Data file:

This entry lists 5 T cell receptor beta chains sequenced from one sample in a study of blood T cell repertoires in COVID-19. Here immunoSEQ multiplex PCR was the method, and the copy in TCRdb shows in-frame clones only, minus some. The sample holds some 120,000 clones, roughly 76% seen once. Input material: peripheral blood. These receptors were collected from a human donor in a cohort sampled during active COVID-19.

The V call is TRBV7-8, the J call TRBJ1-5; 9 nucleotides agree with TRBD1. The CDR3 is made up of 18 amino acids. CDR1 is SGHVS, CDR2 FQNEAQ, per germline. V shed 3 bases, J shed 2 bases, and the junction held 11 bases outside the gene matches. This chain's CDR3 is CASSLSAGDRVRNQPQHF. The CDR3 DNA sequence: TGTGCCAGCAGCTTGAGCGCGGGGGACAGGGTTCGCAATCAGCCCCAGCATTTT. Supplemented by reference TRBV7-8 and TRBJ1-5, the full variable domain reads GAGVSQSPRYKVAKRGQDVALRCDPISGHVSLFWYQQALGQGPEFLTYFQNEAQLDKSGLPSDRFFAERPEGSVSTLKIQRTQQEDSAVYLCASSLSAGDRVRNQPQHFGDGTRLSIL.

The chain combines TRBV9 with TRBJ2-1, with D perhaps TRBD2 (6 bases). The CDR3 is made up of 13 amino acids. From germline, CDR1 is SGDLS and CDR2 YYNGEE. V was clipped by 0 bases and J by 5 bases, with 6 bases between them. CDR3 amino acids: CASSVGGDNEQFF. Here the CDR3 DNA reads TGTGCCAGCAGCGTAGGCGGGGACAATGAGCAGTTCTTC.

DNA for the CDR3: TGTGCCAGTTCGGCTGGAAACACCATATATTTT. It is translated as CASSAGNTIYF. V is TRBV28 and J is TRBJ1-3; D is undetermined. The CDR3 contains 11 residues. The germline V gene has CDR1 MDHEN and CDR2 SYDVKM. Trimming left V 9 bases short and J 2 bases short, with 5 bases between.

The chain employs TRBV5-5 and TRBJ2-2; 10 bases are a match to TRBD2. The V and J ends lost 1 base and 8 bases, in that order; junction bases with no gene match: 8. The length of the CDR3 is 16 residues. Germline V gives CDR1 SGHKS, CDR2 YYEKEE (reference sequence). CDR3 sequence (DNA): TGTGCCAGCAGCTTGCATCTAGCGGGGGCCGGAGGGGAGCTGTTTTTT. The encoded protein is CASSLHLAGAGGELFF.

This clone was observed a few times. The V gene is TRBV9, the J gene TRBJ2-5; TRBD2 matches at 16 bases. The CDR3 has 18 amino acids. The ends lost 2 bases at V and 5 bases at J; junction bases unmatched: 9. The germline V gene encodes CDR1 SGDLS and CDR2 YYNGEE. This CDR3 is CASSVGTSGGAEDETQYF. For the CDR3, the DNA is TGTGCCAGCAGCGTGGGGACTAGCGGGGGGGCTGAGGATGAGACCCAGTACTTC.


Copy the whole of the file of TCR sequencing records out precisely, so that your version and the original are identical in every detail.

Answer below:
This entry lists 5 T cell receptor beta chains sequenced from one sample in a study of blood T cell repertoires in COVID-19. Here immunoSEQ multiplex PCR was the method, and the copy in TCRdb shows in-frame clones only, minus some. The sample holds some 120,000 clones, roughly 76% seen once. Input material: peripheral blood. These receptors were collected from a human donor in a cohort sampled during active COVID-19.

The V call is TRBV7-8, the J call TRBJ1-5; 9 nucleotides agree with TRBD1. The CDR3 is made up of 18 amino acids. CDR1 is SGHVS, CDR2 FQNEAQ, per germline. V shed 3 bases, J shed 2 bases, and the junction held 11 bases outside the gene matches. This chain's CDR3 is CASSLSAGDRVRNQPQHF. The CDR3 DNA sequence: TGTGCCAGCAGCTTGAGCGCGGGGGACAGGGTTCGCAATCAGCCCCAGCATTTT. Supplemented by reference TRBV7-8 and TRBJ1-5, the full variable domain reads GAGVSQSPRYKVAKRGQDVALRCDPISGHVSLFWYQQALGQGPEFLTYFQNEAQLDKSGLPSDRFFAERPEGSVSTLKIQRTQQEDSAVYLCASSLSAGDRVRNQPQHFGDGTRLSIL.

The chain combines TRBV9 with TRBJ2-1, with D perhaps TRBD2 (6 bases). The CDR3 is made up of 13 amino acids. From germline, CDR1 is SGDLS and CDR2 YYNGEE. V was clipped by 0 bases and J by 5 bases, with 6 bases between them. CDR3 amino acids: CASSVGGDNEQFF. Here the CDR3 DNA reads TGTGCCAGCAGCGTAGGCGGGGACAATGAGCAGTTCTTC.

DNA for the CDR3: TGTGCCAGTTCGGCTGGAAACACCATATATTTT. It is translated as CASSAGNTIYF. V is TRBV28 and J is TRBJ1-3; D is undetermined. The CDR3 contains 11 residues. The germline V gene has CDR1 MDHEN and CDR2 SYDVKM. Trimming left V 9 bases short and J 2 bases short, with 5 bases between.

The chain employs TRBV5-5 and TRBJ2-2; 10 bases are a match to TRBD2. The V and J ends lost 1 base and 8 bases, in that order; junction bases with no gene match: 8. The length of the CDR3 is 16 residues. Germline V gives CDR1 SGHKS, CDR2 YYEKEE (reference sequence). CDR3 sequence (DNA): TGTGCCAGCAGCTTGCATCTAGCGGGGGCCGGAGGGGAGCTGTTTTTT. The encoded protein is CASSLHLAGAGGELFF.

This clone was observed a few times. The V gene is TRBV9, the J gene TRBJ2-5; TRBD2 matches at 16 bases. The CDR3 has 18 amino acids. The ends lost 2 bases at V and 5 bases at J; junction bases unmatched: 9. The germline V gene encodes CDR1 SGDLS and CDR2 YYNGEE. This CDR3 is CASSVGTSGGAEDETQYF. For the CDR3, the DNA is TGTGCCAGCAGCGTGGGGACTAGCGGGGGGGCTGAGGATGAGACCCAGTACTTC.